Surrounded by death, choked by the reminder of life as I breathe in the September leaves and ragweed, the last vestiges of summer pollen, my hope is not in gold-paved streets and pearly gates and a promise that I will be proved right, while my tormenters will burn in fiery hell.
Instead my hope is simply in the falling leaf, decomposing into dirt and soil, the same dirt and soil that births the tree that buds in spring that births green leaves again.
My hope is in a still, small voice.
Death has been swallowed up in victory. Where, O death, is your victory? Where, O death, is your sting?
My hope is in the story of a Savior, and an earthly man who stayed too long in the place that he was and missed his friend’s death, and returned after it was too late to a place consumed by grief, and in seeing the grief of his friend’s sisters, he too found himself deeply moved and weighed down by grief. He, even this Son of God, cried in the face of a friend’s death.
It was in his grief that he called upon God’s power of resurrection. It was in this grief that he himself stood before the face of death and defeated it.
Lazarus, come out!
He did this while he too was weighed down by grief, and as I am weighed down by grief and its omnipresent reality, my strength comes from a grieving Savior.
Grief is a funny thing, though. Because it brings churches and communities and families and nations together to pray, and it also tears churches and communities and families and nations apart. The opportunity of grief is hope in the face of death; the temptation of grief is cynicism in the face of death.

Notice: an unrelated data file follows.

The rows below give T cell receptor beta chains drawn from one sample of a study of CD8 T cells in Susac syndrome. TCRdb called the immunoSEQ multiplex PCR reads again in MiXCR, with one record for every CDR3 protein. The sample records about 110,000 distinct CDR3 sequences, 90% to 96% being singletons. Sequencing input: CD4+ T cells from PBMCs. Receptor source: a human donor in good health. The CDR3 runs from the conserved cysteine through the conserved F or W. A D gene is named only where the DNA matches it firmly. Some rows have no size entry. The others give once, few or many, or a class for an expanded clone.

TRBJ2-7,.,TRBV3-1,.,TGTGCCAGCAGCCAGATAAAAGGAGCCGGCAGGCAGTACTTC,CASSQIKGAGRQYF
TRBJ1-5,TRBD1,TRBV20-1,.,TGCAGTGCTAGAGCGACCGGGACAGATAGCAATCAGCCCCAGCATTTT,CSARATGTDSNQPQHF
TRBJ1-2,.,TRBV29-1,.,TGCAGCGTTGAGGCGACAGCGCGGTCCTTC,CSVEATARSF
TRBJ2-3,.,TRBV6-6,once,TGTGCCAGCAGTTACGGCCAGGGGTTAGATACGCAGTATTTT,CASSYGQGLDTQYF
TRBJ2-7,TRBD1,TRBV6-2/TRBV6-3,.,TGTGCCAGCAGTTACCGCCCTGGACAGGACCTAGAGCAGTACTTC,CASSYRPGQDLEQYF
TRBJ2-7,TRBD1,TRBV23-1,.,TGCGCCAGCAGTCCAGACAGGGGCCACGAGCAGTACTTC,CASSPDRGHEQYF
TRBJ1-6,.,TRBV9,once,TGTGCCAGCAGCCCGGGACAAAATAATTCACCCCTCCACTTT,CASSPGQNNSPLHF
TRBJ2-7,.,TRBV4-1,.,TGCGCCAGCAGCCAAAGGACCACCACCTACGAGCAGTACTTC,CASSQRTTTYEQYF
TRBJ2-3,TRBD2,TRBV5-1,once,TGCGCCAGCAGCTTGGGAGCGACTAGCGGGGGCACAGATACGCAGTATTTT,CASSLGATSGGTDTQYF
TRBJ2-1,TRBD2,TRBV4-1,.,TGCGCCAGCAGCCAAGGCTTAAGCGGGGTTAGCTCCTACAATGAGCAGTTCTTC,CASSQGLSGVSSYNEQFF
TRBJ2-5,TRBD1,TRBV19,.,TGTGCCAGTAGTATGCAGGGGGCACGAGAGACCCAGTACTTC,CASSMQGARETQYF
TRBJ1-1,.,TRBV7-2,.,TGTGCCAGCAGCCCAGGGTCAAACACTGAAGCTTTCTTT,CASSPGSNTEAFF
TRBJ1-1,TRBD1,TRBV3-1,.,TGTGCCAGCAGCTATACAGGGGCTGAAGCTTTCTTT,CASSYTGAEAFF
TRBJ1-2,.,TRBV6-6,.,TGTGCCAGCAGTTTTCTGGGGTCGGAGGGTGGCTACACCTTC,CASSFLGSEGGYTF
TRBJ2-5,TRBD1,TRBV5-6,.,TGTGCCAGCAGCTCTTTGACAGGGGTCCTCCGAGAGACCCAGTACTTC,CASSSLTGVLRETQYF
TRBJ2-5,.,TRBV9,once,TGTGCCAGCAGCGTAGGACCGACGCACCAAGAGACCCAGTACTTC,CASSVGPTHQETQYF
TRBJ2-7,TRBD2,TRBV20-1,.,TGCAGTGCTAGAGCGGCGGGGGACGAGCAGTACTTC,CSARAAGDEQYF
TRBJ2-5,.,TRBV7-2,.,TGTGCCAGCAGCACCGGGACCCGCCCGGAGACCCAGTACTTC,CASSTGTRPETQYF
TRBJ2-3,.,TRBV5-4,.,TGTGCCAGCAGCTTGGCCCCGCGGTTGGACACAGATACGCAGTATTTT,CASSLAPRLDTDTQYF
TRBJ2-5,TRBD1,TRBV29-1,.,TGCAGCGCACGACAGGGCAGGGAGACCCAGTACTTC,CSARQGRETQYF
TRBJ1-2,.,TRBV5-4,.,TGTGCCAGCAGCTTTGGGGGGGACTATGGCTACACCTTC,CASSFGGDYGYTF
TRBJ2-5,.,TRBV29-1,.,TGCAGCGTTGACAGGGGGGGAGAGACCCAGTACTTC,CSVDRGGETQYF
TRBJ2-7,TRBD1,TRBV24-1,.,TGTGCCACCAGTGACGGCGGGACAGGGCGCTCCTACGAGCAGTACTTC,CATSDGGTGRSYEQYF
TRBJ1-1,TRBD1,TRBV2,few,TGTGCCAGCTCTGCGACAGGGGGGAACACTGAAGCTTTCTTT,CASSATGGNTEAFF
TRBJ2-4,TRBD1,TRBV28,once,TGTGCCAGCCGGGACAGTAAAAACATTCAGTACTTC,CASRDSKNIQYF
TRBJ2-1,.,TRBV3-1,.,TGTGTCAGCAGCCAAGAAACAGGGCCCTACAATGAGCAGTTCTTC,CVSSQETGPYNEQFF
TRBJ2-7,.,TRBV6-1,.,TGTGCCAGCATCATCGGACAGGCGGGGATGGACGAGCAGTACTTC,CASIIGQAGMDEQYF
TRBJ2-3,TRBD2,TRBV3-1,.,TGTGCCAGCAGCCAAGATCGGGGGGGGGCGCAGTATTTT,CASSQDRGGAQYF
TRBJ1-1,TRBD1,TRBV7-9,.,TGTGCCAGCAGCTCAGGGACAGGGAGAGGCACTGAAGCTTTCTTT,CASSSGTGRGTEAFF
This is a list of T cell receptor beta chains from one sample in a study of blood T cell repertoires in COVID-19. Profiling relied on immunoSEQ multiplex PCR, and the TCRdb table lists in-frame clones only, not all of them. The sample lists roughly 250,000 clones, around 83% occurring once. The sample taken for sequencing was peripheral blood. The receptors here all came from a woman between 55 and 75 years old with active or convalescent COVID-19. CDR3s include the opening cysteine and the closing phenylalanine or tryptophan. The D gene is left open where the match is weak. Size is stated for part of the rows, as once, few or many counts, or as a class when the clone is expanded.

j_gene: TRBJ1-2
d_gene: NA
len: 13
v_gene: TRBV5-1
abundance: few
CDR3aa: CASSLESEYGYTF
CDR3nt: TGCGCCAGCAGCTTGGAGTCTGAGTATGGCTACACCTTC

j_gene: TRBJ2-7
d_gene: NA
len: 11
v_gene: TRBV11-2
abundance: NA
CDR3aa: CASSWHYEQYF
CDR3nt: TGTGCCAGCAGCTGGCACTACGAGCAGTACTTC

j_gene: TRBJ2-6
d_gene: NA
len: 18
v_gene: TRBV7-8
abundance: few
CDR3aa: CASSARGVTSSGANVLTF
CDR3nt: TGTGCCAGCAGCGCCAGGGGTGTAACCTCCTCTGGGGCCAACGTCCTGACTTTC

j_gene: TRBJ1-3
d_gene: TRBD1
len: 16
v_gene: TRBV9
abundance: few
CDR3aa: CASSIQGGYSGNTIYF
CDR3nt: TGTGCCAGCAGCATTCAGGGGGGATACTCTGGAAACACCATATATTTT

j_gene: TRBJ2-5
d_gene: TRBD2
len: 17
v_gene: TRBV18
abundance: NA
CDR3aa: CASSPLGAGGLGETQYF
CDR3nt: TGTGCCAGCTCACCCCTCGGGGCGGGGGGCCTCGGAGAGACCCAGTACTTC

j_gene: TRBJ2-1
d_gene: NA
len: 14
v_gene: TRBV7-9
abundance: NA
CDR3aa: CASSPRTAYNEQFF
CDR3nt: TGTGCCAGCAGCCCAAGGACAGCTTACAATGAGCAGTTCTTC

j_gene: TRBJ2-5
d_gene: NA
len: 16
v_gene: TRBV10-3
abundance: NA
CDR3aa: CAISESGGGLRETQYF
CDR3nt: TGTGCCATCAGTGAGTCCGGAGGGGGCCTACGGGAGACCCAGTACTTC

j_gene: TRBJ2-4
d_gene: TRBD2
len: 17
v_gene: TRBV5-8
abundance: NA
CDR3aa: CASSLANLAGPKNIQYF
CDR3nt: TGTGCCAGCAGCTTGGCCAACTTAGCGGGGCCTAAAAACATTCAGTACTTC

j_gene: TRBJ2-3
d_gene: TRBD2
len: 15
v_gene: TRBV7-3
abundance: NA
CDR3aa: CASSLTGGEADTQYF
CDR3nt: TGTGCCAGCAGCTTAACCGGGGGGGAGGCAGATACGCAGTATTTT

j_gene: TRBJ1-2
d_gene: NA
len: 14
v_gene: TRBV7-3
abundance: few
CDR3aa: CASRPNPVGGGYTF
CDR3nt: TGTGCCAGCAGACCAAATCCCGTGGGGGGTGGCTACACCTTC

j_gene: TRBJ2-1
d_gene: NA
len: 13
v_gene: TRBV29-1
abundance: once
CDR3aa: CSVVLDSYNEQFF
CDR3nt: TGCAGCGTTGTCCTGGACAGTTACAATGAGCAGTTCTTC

I am a person who often chooses cynicism over hope. It just seems like a safer bet most of the time, though it was never the choice God made.
Cynicism is the father of nihilism, the temptation and escape of the idea that nothing really matters anyway, that we should just get rid of it all and give up all belief or all sense of rebuilding and instead tear it all down, because everything sucks anyway and it always has and it always will.
I titled this blog “Death in September” because I have been surrounded by death this September and also because it reminds me of a Hemingway book about beauty and ugliness and death and truth.
Hemingway, in his shortcomings as a man and his biting honesty as a writer, said it this way, in Death in the Afternoon:
“The cynical ones are the best companions. But the best of all are the cynical ones when they are still devout; or after; when having been devout, then cynical, they become devout again by cynicism.”
For cynical me, for cynical you, for grieving us, this is my prayer — that hope lies on the other side of grief, as resurrection dwells on the other side of death.
This article originally appeared on Angela’s blog.